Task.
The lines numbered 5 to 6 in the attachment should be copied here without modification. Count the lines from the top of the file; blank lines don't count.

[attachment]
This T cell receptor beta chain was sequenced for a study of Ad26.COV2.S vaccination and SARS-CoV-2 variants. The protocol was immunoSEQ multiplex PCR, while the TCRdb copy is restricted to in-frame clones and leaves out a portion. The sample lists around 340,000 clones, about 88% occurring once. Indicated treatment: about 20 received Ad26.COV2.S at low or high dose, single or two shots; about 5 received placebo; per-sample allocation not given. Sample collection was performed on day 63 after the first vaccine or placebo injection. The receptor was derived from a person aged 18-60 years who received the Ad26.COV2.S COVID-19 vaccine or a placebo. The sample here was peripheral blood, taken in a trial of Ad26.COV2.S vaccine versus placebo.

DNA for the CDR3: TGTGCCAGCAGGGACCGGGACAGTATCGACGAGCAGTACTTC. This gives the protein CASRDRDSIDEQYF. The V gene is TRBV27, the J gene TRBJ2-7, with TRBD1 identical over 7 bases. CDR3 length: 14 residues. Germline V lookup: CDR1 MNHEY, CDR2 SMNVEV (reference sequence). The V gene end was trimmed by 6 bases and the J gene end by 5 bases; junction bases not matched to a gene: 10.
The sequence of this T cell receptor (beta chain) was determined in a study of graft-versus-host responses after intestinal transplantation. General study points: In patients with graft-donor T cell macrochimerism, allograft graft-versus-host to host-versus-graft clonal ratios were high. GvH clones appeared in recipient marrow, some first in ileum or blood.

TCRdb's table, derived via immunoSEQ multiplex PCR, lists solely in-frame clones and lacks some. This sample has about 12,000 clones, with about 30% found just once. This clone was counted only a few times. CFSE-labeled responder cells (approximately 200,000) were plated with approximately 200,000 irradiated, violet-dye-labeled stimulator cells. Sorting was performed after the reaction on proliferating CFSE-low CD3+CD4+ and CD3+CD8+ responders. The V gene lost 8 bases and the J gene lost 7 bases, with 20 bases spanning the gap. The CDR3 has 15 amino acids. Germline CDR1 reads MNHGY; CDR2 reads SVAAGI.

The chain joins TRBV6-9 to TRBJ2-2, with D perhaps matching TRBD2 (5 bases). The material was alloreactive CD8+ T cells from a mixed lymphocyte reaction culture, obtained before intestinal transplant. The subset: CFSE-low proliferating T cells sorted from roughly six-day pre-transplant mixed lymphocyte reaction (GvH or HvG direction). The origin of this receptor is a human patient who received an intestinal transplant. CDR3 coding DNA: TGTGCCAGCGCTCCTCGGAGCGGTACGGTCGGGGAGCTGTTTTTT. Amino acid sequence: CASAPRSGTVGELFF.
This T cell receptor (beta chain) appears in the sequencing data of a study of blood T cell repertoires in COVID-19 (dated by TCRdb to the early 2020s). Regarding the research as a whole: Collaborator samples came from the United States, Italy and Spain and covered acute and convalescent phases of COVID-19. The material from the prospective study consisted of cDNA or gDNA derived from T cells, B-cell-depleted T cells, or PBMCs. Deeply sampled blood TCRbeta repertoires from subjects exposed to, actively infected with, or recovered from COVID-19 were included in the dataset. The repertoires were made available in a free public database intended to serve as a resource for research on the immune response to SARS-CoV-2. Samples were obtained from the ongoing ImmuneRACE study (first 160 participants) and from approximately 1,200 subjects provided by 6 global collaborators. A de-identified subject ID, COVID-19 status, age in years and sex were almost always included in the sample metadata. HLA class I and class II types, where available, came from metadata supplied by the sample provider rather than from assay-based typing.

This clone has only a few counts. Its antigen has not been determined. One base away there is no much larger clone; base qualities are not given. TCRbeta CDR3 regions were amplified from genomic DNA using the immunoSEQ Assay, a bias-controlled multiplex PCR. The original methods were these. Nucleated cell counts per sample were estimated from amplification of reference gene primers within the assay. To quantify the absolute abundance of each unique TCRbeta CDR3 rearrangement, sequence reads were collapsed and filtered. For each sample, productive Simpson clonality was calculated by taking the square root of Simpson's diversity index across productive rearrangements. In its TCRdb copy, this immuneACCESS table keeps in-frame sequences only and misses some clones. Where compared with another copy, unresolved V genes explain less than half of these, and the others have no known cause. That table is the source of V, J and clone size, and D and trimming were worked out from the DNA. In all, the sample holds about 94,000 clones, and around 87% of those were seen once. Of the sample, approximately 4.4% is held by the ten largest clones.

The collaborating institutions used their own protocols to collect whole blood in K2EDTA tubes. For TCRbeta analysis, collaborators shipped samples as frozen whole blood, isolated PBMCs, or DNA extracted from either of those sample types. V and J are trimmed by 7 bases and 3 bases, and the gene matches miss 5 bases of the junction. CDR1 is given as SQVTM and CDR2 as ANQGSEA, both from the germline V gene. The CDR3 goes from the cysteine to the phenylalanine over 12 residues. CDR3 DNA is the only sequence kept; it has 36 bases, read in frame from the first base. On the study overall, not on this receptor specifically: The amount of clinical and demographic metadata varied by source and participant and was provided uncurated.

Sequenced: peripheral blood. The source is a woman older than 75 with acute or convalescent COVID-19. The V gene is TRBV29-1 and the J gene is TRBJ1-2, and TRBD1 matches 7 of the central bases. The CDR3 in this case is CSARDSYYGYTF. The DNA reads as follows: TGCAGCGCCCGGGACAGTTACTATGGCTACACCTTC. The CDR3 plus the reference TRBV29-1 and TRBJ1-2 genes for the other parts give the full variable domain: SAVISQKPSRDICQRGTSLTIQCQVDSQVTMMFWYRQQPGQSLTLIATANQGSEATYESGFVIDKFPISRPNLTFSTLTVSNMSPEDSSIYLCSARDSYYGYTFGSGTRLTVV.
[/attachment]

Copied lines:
The chain joins TRBV6-9 to TRBJ2-2, with D perhaps matching TRBD2 (5 bases). The material was alloreactive CD8+ T cells from a mixed lymphocyte reaction culture, obtained before intestinal transplant. The subset: CFSE-low proliferating T cells sorted from roughly six-day pre-transplant mixed lymphocyte reaction (GvH or HvG direction). The origin of this receptor is a human patient who received an intestinal transplant. CDR3 coding DNA: TGTGCCAGCGCTCCTCGGAGCGGTACGGTCGGGGAGCTGTTTTTT. Amino acid sequence: CASAPRSGTVGELFF.
This T cell receptor (beta chain) appears in the sequencing data of a study of blood T cell repertoires in COVID-19 (dated by TCRdb to the early 2020s). Regarding the research as a whole: Collaborator samples came from the United States, Italy and Spain and covered acute and convalescent phases of COVID-19. The material from the prospective study consisted of cDNA or gDNA derived from T cells, B-cell-depleted T cells, or PBMCs. Deeply sampled blood TCRbeta repertoires from subjects exposed to, actively infected with, or recovered from COVID-19 were included in the dataset. The repertoires were made available in a free public database intended to serve as a resource for research on the immune response to SARS-CoV-2. Samples were obtained from the ongoing ImmuneRACE study (first 160 participants) and from approximately 1,200 subjects provided by 6 global collaborators. A de-identified subject ID, COVID-19 status, age in years and sex were almost always included in the sample metadata. HLA class I and class II types, where available, came from metadata supplied by the sample provider rather than from assay-based typing.